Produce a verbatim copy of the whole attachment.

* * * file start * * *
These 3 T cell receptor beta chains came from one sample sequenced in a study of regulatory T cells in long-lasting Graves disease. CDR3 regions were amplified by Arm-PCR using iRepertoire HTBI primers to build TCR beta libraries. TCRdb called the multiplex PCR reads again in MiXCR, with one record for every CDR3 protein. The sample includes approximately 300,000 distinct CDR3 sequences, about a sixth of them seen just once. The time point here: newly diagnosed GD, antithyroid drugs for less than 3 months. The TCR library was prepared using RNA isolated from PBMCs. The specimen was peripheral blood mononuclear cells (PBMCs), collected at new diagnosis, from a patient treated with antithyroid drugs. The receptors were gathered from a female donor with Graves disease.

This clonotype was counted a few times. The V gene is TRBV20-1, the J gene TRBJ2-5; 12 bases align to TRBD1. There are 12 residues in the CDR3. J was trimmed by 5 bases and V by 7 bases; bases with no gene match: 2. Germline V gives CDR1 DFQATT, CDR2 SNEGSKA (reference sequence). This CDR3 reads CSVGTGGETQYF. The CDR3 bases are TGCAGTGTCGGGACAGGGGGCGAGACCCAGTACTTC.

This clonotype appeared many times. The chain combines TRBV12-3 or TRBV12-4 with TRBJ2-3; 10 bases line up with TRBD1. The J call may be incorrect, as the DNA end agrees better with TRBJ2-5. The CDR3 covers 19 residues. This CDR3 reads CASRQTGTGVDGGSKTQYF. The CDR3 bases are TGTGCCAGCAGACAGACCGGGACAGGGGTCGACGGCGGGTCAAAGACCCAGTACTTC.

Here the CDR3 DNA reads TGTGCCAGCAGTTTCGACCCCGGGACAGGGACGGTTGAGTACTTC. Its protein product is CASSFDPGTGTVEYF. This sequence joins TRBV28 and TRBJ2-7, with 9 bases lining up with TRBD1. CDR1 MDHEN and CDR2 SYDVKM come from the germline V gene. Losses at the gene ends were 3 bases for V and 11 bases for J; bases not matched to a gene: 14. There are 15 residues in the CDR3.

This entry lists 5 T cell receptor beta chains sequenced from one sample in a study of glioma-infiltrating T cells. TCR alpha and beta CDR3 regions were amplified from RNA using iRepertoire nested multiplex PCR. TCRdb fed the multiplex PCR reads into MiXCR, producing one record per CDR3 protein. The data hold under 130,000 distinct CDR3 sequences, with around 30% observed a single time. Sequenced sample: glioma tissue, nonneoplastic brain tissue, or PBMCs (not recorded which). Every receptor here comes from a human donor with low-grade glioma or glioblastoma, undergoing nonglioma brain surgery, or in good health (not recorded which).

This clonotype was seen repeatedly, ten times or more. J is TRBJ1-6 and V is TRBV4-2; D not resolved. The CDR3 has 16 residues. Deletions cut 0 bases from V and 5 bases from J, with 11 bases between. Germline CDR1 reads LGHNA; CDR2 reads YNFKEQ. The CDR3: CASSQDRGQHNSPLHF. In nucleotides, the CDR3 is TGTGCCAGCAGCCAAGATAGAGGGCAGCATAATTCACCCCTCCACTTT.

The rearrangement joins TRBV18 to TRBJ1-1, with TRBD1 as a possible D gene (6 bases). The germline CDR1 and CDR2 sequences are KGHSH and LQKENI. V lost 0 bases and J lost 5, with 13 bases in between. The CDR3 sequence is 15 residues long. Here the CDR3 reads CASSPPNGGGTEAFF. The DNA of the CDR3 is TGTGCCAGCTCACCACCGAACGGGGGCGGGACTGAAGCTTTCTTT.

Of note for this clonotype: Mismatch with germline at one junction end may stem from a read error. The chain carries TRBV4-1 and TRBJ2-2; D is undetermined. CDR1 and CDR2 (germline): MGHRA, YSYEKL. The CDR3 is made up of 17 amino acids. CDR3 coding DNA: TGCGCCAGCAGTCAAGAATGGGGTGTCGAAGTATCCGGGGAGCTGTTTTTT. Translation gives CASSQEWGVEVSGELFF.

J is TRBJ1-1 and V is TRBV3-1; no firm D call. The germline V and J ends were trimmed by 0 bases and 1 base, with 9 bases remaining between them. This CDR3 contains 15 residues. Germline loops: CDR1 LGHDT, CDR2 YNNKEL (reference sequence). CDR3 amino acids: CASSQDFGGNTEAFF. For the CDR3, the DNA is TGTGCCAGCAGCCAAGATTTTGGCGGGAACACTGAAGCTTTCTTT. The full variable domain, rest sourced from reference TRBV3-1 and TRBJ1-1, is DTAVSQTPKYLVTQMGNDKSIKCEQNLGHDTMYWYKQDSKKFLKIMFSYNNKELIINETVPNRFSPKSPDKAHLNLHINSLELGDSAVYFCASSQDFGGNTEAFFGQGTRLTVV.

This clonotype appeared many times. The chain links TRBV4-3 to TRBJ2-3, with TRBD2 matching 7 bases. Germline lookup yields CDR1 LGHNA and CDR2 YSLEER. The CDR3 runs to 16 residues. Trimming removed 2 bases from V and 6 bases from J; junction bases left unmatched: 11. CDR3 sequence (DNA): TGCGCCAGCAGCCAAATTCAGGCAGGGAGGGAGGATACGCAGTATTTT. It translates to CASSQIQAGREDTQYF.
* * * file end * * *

These 3 T cell receptor beta chains came from one sample sequenced in a study of regulatory T cells in long-lasting Graves disease. CDR3 regions were amplified by Arm-PCR using iRepertoire HTBI primers to build TCR beta libraries. TCRdb called the multiplex PCR reads again in MiXCR, with one record for every CDR3 protein. The sample includes approximately 300,000 distinct CDR3 sequences, about a sixth of them seen just once. The time point here: newly diagnosed GD, antithyroid drugs for less than 3 months. The TCR library was prepared using RNA isolated from PBMCs. The specimen was peripheral blood mononuclear cells (PBMCs), collected at new diagnosis, from a patient treated with antithyroid drugs. The receptors were gathered from a female donor with Graves disease.

This clonotype was counted a few times. The V gene is TRBV20-1, the J gene TRBJ2-5; 12 bases align to TRBD1. There are 12 residues in the CDR3. J was trimmed by 5 bases and V by 7 bases; bases with no gene match: 2. Germline V gives CDR1 DFQATT, CDR2 SNEGSKA (reference sequence). This CDR3 reads CSVGTGGETQYF. The CDR3 bases are TGCAGTGTCGGGACAGGGGGCGAGACCCAGTACTTC.

This clonotype appeared many times. The chain combines TRBV12-3 or TRBV12-4 with TRBJ2-3; 10 bases line up with TRBD1. The J call may be incorrect, as the DNA end agrees better with TRBJ2-5. The CDR3 covers 19 residues. This CDR3 reads CASRQTGTGVDGGSKTQYF. The CDR3 bases are TGTGCCAGCAGACAGACCGGGACAGGGGTCGACGGCGGGTCAAAGACCCAGTACTTC.

Here the CDR3 DNA reads TGTGCCAGCAGTTTCGACCCCGGGACAGGGACGGTTGAGTACTTC. Its protein product is CASSFDPGTGTVEYF. This sequence joins TRBV28 and TRBJ2-7, with 9 bases lining up with TRBD1. CDR1 MDHEN and CDR2 SYDVKM come from the germline V gene. Losses at the gene ends were 3 bases for V and 11 bases for J; bases not matched to a gene: 14. There are 15 residues in the CDR3.

This entry lists 5 T cell receptor beta chains sequenced from one sample in a study of glioma-infiltrating T cells. TCR alpha and beta CDR3 regions were amplified from RNA using iRepertoire nested multiplex PCR. TCRdb fed the multiplex PCR reads into MiXCR, producing one record per CDR3 protein. The data hold under 130,000 distinct CDR3 sequences, with around 30% observed a single time. Sequenced sample: glioma tissue, nonneoplastic brain tissue, or PBMCs (not recorded which). Every receptor here comes from a human donor with low-grade glioma or glioblastoma, undergoing nonglioma brain surgery, or in good health (not recorded which).

This clonotype was seen repeatedly, ten times or more. J is TRBJ1-6 and V is TRBV4-2; D not resolved. The CDR3 has 16 residues. Deletions cut 0 bases from V and 5 bases from J, with 11 bases between. Germline CDR1 reads LGHNA; CDR2 reads YNFKEQ. The CDR3: CASSQDRGQHNSPLHF. In nucleotides, the CDR3 is TGTGCCAGCAGCCAAGATAGAGGGCAGCATAATTCACCCCTCCACTTT.

The rearrangement joins TRBV18 to TRBJ1-1, with TRBD1 as a possible D gene (6 bases). The germline CDR1 and CDR2 sequences are KGHSH and LQKENI. V lost 0 bases and J lost 5, with 13 bases in between. The CDR3 sequence is 15 residues long. Here the CDR3 reads CASSPPNGGGTEAFF. The DNA of the CDR3 is TGTGCCAGCTCACCACCGAACGGGGGCGGGACTGAAGCTTTCTTT.

Of note for this clonotype: Mismatch with germline at one junction end may stem from a read error. The chain carries TRBV4-1 and TRBJ2-2; D is undetermined. CDR1 and CDR2 (germline): MGHRA, YSYEKL. The CDR3 is made up of 17 amino acids. CDR3 coding DNA: TGCGCCAGCAGTCAAGAATGGGGTGTCGAAGTATCCGGGGAGCTGTTTTTT. Translation gives CASSQEWGVEVSGELFF.

J is TRBJ1-1 and V is TRBV3-1; no firm D call. The germline V and J ends were trimmed by 0 bases and 1 base, with 9 bases remaining between them. This CDR3 contains 15 residues. Germline loops: CDR1 LGHDT, CDR2 YNNKEL (reference sequence). CDR3 amino acids: CASSQDFGGNTEAFF. For the CDR3, the DNA is TGTGCCAGCAGCCAAGATTTTGGCGGGAACACTGAAGCTTTCTTT. The full variable domain, rest sourced from reference TRBV3-1 and TRBJ1-1, is DTAVSQTPKYLVTQMGNDKSIKCEQNLGHDTMYWYKQDSKKFLKIMFSYNNKELIINETVPNRFSPKSPDKAHLNLHINSLELGDSAVYFCASSQDFGGNTEAFFGQGTRLTVV.

This clonotype appeared many times. The chain links TRBV4-3 to TRBJ2-3, with TRBD2 matching 7 bases. Germline lookup yields CDR1 LGHNA and CDR2 YSLEER. The CDR3 runs to 16 residues. Trimming removed 2 bases from V and 6 bases from J; junction bases left unmatched: 11. CDR3 sequence (DNA): TGCGCCAGCAGCCAAATTCAGGCAGGGAGGGAGGATACGCAGTATTTT. It translates to CASSQIQAGREDTQYF.